Rules on accounting and audit are no longer seen universally as a necessary measure for protecting the interests of shareholders and creditors in small limited companies, but still amount to an important element of the wider framework of stakeholder safeguards.

This finding comes from a new report by ACCA (the Association of Chartered Certified Accountants) – Protecting Stakeholder Interests in SME companies – A Comparative Review of the Role of Accounting Information. The report compares and contrasts the approaches taken by four different jurisdictions – the UK, the USA, Australia and Singapore – to the regulation of small limited companies.

The report confirms that the trend to deregulate the affairs of SMEs, which account for the great majority of businesses in all countries and which employ two thirds of the global private sector workforce, has spread world-wide. Accounting and audit rules have been prominent among the obligations subjected by national authorities to cost-benefit analysis.

Leong Soo Yee, Country Head of ACCA Singapore said: “This process of re-evaluating the costs and benefits of statutory accounting and audit rules is something that is going on in many countries: it is being accelerated by legitimate concerns to enhance the competitiveness of the SME sector. But where statutory accounting and reporting obligations have been reduced or eliminated altogether, as has happened in Singapore, Australia and elsewhere, the authorities have been careful to ensure that compensating measures are introduced so as to reduce the level of risk taken on by companies’ stakeholders. Such measures are essential to ensure that the correct balance is struck when the regulation of limited liability companies is streamlined.”

The report points out that in Singapore, for example, the directors of a company that pays out dividends to its shareholders in excess of the allowable level are liable to repay the excess to their company, and in Australia unpaid or overdue taxes can be recovered against a company’s directors personally. In the US, the separate legal personality of the limited liability company is frequently overruled, especially in insolvency, with the result that proprietors often lose the protection of limited liability and assume full responsibility for their company’s debts.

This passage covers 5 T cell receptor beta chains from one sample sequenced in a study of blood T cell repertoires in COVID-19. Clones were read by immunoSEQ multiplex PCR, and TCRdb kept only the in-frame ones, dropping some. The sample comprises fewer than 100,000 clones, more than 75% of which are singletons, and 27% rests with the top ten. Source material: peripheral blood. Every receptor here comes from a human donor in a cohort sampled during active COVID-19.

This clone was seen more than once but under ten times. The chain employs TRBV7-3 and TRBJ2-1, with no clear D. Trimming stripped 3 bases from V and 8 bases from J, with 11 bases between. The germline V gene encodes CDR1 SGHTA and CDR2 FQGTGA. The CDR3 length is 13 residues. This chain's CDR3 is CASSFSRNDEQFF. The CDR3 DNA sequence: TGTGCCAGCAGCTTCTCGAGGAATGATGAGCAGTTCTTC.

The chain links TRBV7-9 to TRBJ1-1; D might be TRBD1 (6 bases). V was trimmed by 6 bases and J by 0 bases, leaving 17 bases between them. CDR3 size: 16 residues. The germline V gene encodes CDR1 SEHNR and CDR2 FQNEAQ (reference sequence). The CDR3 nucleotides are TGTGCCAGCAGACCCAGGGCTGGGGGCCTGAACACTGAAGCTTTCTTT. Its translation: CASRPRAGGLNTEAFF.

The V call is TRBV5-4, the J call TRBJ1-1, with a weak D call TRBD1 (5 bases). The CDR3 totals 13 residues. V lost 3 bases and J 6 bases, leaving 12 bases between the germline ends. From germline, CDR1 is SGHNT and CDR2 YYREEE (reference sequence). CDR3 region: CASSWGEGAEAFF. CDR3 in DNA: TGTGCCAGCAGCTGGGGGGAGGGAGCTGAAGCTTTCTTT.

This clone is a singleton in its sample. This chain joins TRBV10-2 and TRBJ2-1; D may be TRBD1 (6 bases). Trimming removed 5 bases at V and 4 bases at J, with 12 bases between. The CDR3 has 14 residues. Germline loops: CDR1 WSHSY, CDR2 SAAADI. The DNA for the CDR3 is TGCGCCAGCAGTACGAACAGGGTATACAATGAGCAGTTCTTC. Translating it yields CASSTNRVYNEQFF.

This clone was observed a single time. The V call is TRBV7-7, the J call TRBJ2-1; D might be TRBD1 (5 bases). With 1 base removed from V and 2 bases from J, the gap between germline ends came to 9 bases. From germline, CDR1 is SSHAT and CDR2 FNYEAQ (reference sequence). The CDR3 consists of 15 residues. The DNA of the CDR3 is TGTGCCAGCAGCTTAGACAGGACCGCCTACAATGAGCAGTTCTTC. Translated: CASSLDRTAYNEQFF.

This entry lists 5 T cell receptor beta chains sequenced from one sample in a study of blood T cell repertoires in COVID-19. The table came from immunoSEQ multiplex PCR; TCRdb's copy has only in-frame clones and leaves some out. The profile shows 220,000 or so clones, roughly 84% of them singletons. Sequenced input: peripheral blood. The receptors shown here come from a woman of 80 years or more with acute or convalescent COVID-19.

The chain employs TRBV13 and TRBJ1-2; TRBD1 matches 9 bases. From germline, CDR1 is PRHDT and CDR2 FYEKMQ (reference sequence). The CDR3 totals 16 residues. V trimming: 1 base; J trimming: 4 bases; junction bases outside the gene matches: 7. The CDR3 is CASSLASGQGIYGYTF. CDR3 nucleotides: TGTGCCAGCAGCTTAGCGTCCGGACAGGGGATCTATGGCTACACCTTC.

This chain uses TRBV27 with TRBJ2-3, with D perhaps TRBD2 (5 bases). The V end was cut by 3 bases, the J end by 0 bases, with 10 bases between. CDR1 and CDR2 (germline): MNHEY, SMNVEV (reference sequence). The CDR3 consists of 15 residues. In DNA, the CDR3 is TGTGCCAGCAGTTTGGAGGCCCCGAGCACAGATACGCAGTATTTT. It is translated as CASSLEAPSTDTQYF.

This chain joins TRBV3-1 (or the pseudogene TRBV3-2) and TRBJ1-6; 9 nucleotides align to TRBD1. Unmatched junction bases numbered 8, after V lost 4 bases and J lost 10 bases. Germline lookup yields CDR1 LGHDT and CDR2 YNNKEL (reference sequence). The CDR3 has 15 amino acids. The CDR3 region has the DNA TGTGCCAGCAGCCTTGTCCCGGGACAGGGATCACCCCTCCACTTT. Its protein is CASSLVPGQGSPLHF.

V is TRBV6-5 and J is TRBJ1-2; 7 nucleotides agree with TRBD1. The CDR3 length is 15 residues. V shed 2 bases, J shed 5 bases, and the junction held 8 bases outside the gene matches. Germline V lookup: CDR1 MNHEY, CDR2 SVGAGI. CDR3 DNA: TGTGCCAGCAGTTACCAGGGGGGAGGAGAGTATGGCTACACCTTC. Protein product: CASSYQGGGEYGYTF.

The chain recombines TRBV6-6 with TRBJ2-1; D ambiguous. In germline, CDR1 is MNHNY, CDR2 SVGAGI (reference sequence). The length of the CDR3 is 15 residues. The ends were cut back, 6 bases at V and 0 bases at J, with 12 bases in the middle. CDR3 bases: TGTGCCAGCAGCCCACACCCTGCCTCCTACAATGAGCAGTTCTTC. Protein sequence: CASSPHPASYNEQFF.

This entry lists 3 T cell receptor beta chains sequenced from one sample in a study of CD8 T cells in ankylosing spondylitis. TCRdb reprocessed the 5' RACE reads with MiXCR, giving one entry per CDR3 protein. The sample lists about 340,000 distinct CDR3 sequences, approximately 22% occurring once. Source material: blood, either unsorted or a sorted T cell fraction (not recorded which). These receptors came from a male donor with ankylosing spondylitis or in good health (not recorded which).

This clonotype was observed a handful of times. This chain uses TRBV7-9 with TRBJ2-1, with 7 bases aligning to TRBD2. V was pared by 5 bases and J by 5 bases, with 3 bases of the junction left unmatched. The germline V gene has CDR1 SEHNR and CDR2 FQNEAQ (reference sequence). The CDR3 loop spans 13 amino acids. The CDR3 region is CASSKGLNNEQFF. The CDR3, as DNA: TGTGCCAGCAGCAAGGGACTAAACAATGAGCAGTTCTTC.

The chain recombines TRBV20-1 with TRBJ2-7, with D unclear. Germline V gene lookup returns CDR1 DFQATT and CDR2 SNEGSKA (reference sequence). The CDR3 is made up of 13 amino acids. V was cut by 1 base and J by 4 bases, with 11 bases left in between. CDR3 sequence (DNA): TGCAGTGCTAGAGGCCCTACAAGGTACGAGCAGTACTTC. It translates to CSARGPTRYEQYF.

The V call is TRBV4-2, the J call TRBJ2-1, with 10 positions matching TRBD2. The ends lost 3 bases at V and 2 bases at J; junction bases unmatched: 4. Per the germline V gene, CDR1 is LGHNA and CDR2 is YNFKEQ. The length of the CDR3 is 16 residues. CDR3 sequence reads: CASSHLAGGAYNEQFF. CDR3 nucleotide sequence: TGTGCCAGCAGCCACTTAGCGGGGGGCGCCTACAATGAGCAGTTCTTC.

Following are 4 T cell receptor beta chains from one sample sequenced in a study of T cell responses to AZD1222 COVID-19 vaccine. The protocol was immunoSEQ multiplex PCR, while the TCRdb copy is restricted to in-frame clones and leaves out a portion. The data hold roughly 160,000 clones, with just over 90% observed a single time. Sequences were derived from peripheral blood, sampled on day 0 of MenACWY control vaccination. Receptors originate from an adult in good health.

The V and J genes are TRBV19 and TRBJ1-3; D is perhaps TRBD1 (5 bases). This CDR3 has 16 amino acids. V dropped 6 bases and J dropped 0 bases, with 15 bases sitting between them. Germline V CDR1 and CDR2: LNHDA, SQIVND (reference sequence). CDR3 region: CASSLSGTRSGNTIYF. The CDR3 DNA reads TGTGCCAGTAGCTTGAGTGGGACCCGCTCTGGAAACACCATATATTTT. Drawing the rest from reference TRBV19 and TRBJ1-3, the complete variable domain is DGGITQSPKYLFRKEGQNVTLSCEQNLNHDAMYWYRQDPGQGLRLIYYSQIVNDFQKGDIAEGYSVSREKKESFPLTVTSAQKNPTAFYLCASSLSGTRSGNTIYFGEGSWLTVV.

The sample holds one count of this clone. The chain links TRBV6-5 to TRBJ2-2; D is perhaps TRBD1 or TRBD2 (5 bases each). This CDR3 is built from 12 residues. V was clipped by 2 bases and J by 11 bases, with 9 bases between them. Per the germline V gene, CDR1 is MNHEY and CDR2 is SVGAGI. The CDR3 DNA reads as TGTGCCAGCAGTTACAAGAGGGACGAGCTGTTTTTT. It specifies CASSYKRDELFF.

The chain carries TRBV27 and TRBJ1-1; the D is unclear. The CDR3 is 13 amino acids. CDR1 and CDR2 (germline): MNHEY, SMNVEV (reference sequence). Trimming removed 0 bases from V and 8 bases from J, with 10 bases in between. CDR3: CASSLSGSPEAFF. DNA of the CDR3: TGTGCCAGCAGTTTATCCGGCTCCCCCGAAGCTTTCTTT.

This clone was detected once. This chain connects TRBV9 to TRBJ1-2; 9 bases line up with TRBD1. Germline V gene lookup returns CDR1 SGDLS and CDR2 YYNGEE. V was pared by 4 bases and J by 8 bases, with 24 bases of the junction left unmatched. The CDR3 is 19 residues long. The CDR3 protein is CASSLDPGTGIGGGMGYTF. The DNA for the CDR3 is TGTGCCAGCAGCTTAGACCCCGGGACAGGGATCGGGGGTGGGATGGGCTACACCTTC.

Soo Yee added: ‘Singapore has traditionally taken a strong line on the importance of all companies preparing full accounts and making business-useful information available to creditors and prospective business partners. The Government’s recent decision, following extensive debate, to retain the current basis for allowing exemption from filing for the smallest private companies will have disappointed those who argued for full transparency at this level; however, there remain strong compensating measures in the compliance regime, even for SMEs.”

Faris Dean, chair of ACCA’s Global Forum on Business Law said: “Wherever a business takes on limited liability status, the individuals behind that business are generally able to take shelter from the consequences of their poor or reckless decisions, while those parties who deal with them, including employees and trade creditors, are left to count the cost.”

He continued “Proportionate and transparent rules on accounting and disclosure have their own intrinsic merits in terms of encouraging financial discipline within companies and providing business-useful information to third parties. But where the costs of mandating rules on these matters are found to outweigh their direct benefits, there is still a need to safeguard the interests of stakeholders in other ways. This report emphasises that the debate about the role of accounting and reporting in the SME sector needs to take place within the wider context of protecting stakeholder interests.”